This is the third in a series of posts setting out the questions we at Access are considering as we determine our strategy for investment-readiness support. Alongside these posts, we are keen for as many people as possible to contribute to the conversation via our online form: this will remain open until June 16th, so please do get your responses in as soon as possible.
Having set out a ‘spectrum of readiness’ as a framework for our thinking, and looked at the issues at play in the earliest stage of the process, in this post the focus is on the work social organisations need to do when ”testing options’. The primary question is, having developed a potential business model for a trading proposition, how does a charity or social enterprise determine its feasibility? There will always be a degree of risk and uncertainty in this process, particularly where a proposition is trying something new and innovative.
This is highly relevant to a secondary question: where a business model is judged to be feasible, would some form of social investment support its implementation and growth? Here at Access we are clear that social investment is one tool amongst many, and should not be considered a goal in itself: for many organisations at this feasibility stage, it may be too early to support repayable finance. Timing is crucial.
Given the tensions at play, it is helpful for us to look at examples of programmes which have focussed on this stage of development. The ‘Fresh Ideas’ fund, funded by the Northern Rock Foundation and delivered by the Northstar Foundation, provides grant funding of up to £40,000 for organisations based in the North East “to explore opportunities to develop new earned income streams in order to improve long term sustainability”. The questions the programme asks applicants to consider set out some key issues:
- Who will use the service, and who will pay for it?
In many cases the service user and the ‘paying customer’ will be different, and can be a source of risk which needs to be carefully managed.
- Are the trustees bought in?
Leadership and governance has been a recurring theme in our capacity building work: clarity on the purpose and value of any proposition across an executive and its Board is critical.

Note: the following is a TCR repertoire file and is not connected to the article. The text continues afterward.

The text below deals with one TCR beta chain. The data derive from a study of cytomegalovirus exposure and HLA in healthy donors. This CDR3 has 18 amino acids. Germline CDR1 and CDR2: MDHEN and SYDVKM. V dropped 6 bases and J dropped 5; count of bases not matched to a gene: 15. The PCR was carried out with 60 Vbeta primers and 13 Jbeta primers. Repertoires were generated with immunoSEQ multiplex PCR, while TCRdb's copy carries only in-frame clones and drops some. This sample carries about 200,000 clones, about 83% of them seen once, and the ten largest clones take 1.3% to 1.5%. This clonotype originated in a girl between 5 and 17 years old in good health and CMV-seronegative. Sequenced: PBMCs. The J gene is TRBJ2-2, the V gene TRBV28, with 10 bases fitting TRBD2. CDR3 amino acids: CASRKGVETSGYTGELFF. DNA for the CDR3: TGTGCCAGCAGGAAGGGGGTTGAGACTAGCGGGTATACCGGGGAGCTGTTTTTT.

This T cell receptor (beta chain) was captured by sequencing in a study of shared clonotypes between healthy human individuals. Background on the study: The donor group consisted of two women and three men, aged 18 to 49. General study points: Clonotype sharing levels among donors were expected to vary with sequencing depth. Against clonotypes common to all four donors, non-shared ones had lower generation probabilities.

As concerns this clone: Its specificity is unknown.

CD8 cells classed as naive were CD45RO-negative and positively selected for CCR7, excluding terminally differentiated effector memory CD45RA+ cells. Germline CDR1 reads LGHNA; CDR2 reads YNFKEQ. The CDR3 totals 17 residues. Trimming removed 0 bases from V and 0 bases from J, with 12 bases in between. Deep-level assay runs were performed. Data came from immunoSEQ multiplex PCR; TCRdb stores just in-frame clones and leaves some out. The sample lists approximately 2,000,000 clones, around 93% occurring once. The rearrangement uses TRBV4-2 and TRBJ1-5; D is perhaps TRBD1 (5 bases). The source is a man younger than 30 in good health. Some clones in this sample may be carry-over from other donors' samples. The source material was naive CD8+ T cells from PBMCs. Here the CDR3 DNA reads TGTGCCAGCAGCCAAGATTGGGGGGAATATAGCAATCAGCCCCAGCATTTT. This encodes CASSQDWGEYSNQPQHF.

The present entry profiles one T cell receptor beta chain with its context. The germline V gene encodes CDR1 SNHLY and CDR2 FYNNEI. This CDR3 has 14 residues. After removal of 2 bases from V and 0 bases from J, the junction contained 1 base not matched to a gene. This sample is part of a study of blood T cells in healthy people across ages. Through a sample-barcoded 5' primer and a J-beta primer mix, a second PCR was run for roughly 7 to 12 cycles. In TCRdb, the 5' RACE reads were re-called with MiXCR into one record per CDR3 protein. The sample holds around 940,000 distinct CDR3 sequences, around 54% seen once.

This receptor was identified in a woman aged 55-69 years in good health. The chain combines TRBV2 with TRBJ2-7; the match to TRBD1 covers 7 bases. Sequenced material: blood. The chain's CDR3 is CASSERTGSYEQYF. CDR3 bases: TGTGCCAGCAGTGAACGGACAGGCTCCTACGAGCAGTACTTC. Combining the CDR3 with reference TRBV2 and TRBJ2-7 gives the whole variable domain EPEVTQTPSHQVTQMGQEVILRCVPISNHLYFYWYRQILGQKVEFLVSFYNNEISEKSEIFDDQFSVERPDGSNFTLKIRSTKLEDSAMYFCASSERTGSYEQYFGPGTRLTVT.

- What skills do the team have to deliver?
If an organisation is new to trading, it is vital that they identify and address any current skills gaps: these may include marketing, managing cash-flows and ‘customer service’ within a commercial context.
The case studies provided bring this process to life: it is particularly instructive for us to note that only one of the four examples provided resulted in a social investment being made directly as a result of the work. Positive outcomes can also take the form of a growth in revenues, or securing further grant funding.
It may be that the starting point for a piece of feasibility work is a tangible asset such as a building. Locality runs a programme of ‘pre-feasibility’ grants for projects developed around community-led buildings: ranging between £1,000-£10,000, this provides organisations with the capacity to understand whether they have a case to submit a ‘Community Right to Build’ order. The programme also offers project support grants of between £5,000-£40,000, to develop proposals in more detail. This is an example of the technical considerations that can be a prerequisite to any proposition getting off the ground, and the value of having a combination of grant funding and a source of specific expertise and experience within the grant administrator itself.
With these, and other examples such as City Bridge Trust’s Stepping Stones fund, it is clear that well-targeted grant funding can play a valuable part in supporting social organisations to move beyond initial ideas for trading and develop meaningful new sources of income to support their financial resilience and deliver social impact. It is a live question for us as to where we might make the most difference in this space: within a frame of place or thematic area, for example.
Across all of this work, we’re particularly interested in whether we and other funders can provide more effective and efficient support through identifying business models which have worked in the past, and those which have been tried and not managed to get off the ground. Building ‘collective intelligence’ across the sector in this way has the potential to focus efforts on propositions with a track record of success, as well as those which are trying something genuinely new and innovative.
As ever, we’re interested in hearing your views, via the online form linked to above or on email. I look forward to hearing from you.